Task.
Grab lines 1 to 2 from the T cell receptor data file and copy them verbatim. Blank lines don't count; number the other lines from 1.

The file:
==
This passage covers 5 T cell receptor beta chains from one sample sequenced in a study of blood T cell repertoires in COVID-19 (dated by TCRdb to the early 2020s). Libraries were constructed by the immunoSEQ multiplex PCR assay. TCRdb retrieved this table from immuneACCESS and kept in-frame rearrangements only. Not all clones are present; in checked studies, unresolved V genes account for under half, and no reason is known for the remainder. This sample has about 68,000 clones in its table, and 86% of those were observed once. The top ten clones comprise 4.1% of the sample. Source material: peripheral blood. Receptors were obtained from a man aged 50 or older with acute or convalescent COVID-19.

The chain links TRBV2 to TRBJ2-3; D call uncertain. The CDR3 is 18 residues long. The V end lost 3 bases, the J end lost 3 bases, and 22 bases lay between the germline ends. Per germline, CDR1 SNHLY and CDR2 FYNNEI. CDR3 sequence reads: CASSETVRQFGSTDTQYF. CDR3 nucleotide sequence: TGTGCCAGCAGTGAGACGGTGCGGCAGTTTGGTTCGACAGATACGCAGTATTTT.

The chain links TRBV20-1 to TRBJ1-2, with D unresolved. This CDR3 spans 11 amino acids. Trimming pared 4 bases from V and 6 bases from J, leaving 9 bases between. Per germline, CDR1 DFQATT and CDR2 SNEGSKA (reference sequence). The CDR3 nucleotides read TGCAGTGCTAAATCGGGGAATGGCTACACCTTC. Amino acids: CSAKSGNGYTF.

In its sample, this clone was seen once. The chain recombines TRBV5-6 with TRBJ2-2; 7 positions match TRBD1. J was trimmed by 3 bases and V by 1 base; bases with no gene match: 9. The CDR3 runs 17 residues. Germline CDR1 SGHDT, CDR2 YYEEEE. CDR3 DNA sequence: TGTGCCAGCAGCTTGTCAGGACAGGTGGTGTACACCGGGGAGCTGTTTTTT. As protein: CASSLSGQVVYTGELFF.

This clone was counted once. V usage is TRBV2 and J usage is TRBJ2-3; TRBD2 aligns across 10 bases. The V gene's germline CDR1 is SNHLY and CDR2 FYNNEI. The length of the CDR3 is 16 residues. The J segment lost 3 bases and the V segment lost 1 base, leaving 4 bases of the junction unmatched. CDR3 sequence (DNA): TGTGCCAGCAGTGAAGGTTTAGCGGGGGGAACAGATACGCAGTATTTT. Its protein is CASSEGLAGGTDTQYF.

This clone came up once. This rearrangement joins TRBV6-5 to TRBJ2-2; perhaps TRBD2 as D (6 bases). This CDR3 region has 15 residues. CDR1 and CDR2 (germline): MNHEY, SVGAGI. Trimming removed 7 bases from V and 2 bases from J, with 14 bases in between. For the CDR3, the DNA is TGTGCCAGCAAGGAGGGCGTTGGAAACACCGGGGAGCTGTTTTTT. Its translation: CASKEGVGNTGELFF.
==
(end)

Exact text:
This passage covers 5 T cell receptor beta chains from one sample sequenced in a study of blood T cell repertoires in COVID-19 (dated by TCRdb to the early 2020s). Libraries were constructed by the immunoSEQ multiplex PCR assay. TCRdb retrieved this table from immuneACCESS and kept in-frame rearrangements only. Not all clones are present; in checked studies, unresolved V genes account for under half, and no reason is known for the remainder. This sample has about 68,000 clones in its table, and 86% of those were observed once. The top ten clones comprise 4.1% of the sample. Source material: peripheral blood. Receptors were obtained from a man aged 50 or older with acute or convalescent COVID-19.

The chain links TRBV2 to TRBJ2-3; D call uncertain. The CDR3 is 18 residues long. The V end lost 3 bases, the J end lost 3 bases, and 22 bases lay between the germline ends. Per germline, CDR1 SNHLY and CDR2 FYNNEI. CDR3 sequence reads: CASSETVRQFGSTDTQYF. CDR3 nucleotide sequence: TGTGCCAGCAGTGAGACGGTGCGGCAGTTTGGTTCGACAGATACGCAGTATTTT.